Nintendo has been embroiled in several lawsuits in the past concerning patent infringement, but this latest one just ended in its defeat.
A Dallas, Texas jury has awarded $10 million to iLife after concluding that Nintendo of America infringed the company's patented motion-sensing accelerometer technology that iLife claims Nintendo used for the Wii Remote controllers.
Nintendo Wii $10 Million Lawsuit
The Wii, for those who have forgotten, was the first Nintendo console to ever feature full-fledged motion controls. Playing a Tennis match in Wii Sports, for instance, involved swinging the remote as though it's a tennis racket. Swinging it in sword-like motions sliced fruits in Wii Sports Resort — and so forth.
iLife's technology was designed to detect if a person has fallen down and to monitor babies for sudden infant death syndrome, as Engadget reports. It had originally sought for $144 million in damages, or $4 for each Wii sold before iLife filed the lawsuit. It also sought to bring an injunction against Nintendo's use of the motion-sensing technology.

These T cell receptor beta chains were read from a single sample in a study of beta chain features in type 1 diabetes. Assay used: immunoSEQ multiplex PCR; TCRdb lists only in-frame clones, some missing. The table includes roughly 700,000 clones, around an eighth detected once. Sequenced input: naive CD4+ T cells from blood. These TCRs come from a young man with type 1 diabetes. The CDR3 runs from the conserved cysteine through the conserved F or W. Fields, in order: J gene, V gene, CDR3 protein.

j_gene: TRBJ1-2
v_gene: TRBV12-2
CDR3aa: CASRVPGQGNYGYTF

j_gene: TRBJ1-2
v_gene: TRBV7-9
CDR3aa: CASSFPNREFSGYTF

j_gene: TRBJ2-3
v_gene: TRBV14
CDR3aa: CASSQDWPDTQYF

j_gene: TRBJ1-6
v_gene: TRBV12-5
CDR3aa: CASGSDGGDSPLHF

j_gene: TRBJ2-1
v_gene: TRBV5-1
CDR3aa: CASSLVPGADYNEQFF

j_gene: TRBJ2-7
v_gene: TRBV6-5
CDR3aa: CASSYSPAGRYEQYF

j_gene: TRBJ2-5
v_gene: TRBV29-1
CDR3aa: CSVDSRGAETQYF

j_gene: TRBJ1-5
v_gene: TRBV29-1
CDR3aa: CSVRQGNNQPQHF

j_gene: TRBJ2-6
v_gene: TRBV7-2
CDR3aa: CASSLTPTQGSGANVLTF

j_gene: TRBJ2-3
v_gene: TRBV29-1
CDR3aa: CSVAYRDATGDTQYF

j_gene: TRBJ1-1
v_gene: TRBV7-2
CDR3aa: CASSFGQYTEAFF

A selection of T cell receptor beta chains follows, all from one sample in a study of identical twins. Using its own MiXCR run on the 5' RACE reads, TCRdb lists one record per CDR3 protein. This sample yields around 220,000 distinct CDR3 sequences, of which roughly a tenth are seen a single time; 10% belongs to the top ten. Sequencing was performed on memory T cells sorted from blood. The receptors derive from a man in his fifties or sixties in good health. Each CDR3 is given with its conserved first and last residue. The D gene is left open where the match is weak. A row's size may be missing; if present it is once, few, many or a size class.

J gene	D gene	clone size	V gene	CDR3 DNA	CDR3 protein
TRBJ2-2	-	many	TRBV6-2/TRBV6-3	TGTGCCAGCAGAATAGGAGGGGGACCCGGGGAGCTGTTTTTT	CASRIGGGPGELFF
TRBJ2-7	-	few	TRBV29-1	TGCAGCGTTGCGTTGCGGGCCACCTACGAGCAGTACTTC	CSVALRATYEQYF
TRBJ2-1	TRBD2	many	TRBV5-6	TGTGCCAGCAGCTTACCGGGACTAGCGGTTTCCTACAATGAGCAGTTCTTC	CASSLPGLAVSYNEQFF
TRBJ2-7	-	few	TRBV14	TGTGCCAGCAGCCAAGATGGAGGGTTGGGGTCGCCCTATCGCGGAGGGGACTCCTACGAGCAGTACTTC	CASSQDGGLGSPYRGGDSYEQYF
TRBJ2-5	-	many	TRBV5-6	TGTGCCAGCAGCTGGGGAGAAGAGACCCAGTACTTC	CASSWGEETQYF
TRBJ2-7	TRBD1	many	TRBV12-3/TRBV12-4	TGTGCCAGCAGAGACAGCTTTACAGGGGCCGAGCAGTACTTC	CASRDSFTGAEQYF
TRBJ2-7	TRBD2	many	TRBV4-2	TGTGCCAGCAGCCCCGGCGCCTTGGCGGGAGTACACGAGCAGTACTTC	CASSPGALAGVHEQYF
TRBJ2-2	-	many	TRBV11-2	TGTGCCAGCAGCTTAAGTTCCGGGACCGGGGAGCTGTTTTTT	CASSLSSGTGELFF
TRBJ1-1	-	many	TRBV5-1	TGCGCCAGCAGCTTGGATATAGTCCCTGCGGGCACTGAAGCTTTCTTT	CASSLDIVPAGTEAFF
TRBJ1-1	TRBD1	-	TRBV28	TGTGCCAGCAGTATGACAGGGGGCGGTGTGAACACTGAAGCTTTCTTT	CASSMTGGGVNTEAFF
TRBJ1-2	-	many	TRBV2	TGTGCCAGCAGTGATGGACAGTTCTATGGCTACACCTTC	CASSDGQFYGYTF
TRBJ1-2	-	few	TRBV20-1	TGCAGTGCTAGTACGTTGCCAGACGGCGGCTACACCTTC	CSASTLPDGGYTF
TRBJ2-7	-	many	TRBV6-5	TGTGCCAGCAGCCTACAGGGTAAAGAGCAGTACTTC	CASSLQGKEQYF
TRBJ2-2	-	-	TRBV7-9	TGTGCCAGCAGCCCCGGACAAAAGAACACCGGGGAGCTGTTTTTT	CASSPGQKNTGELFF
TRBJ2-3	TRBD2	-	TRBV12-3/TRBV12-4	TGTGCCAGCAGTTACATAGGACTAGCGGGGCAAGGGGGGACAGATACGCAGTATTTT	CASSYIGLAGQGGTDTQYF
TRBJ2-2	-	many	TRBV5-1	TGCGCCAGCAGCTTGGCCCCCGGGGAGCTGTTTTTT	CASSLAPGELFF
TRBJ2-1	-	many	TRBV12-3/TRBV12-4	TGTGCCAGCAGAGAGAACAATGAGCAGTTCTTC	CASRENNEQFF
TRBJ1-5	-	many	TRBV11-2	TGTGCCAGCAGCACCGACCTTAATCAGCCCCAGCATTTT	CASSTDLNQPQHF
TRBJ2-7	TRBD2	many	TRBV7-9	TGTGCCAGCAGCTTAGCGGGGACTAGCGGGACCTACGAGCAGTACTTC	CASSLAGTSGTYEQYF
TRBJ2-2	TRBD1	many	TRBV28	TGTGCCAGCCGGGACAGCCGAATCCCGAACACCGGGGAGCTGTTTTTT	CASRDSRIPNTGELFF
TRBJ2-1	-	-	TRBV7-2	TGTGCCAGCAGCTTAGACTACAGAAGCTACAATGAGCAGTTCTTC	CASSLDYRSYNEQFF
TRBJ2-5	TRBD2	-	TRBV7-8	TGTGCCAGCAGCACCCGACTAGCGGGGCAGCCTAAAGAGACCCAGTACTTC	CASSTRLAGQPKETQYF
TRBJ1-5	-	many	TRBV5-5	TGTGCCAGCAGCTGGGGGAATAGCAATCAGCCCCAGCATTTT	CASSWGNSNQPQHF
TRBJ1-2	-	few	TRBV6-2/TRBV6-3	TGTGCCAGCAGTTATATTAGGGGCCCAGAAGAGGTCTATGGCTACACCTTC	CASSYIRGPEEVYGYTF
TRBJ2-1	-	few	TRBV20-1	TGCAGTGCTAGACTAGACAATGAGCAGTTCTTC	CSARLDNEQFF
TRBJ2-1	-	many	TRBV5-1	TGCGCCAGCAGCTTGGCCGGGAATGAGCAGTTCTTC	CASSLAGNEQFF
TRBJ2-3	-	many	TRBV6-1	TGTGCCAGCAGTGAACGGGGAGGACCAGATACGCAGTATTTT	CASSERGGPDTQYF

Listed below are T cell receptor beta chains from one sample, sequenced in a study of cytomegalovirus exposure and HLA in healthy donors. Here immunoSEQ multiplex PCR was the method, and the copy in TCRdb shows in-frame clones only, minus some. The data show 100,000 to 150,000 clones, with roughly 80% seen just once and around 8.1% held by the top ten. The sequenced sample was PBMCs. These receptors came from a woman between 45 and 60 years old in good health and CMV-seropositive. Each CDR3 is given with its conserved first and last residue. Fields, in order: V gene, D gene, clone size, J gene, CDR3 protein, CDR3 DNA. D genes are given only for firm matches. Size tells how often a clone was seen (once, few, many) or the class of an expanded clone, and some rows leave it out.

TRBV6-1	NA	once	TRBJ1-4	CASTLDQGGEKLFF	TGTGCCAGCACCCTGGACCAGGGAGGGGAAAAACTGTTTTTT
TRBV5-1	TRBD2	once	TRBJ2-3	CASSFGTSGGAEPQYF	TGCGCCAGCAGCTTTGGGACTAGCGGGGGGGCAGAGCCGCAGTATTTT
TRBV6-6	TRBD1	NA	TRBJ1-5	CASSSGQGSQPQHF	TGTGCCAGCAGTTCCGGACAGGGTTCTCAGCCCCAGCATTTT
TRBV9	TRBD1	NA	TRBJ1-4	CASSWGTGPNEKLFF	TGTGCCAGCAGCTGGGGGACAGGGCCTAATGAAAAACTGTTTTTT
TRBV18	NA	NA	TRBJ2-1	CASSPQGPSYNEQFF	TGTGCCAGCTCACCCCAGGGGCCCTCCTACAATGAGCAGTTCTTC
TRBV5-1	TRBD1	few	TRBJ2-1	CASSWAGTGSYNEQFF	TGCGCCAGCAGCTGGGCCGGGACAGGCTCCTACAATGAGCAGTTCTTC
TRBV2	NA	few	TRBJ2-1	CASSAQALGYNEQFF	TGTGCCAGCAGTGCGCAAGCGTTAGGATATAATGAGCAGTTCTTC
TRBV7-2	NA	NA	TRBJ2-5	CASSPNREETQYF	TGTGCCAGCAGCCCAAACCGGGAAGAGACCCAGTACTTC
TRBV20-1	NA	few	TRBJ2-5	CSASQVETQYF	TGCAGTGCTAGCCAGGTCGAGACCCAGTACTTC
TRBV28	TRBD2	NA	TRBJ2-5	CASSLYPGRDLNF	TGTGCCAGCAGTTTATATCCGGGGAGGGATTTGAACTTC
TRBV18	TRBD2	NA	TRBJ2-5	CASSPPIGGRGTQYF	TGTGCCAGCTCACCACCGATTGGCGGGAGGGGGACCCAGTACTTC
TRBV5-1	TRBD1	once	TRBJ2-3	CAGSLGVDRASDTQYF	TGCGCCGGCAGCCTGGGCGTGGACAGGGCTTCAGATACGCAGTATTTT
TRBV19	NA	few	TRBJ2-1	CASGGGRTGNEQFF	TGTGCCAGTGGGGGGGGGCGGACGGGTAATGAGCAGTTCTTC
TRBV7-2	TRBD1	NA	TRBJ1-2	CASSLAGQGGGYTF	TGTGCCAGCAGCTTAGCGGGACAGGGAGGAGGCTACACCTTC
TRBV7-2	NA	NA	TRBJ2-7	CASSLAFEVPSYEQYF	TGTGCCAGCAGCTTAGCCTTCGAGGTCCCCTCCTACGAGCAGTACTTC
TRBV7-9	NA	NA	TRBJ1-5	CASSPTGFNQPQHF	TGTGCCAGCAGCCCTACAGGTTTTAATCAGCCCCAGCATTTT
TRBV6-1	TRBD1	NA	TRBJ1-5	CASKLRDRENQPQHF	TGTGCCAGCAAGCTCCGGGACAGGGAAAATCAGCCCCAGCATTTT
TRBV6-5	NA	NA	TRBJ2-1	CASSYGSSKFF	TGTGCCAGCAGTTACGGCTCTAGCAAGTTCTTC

Nintendo has officially responded to the verdict. In a statement provided to Glixel, it said it disagrees with the decision and says the company doesn't infringe iLife's patent — and that the patent itself in "invalid."
"Nintendo looks forward to raising those issues with the district court and with the court of appeals."
The verdict comes nearly four years after iLife Technologies Inc. first filed the patent infringement lawsuit against Nintendo. It claims that despite being designed for monitoring purposes, its technology could be used in other applications and that Nintendo used it to create its motion-sensing Wiimotes.
It remains to be seen how Nintendo plans to formally respond to the decision in terms of litigation, but it said it "looks forward" to raise such concerns with the district court and court of appeals.
The Nintendo Wii is one of the most successful video game consoles in history, selling well over 100 million units worldwide. Part of its popularity was the novelty of motion-based gaming. It propelled Nintendo to becoming a household name once again after the measly success of the GameCube system, the preceding home console. Nintendo pushed motion controls into the mainstream landscape, offering unique and creative gameplay.
The Wii was followed by the Wii U, a successor that featured a standalone tablet as a controller. It also featured backward-compatibility with Wii titles. Unlike the Wii, the Wii U is considered to be a failure, barely managing to sell 15 million units worldwide.
Nintendo's newest console is called the Switch, a hybrid system that acts as both a home and a handheld console. Early signs say the Switch is going to be a success, unlike its predecessor.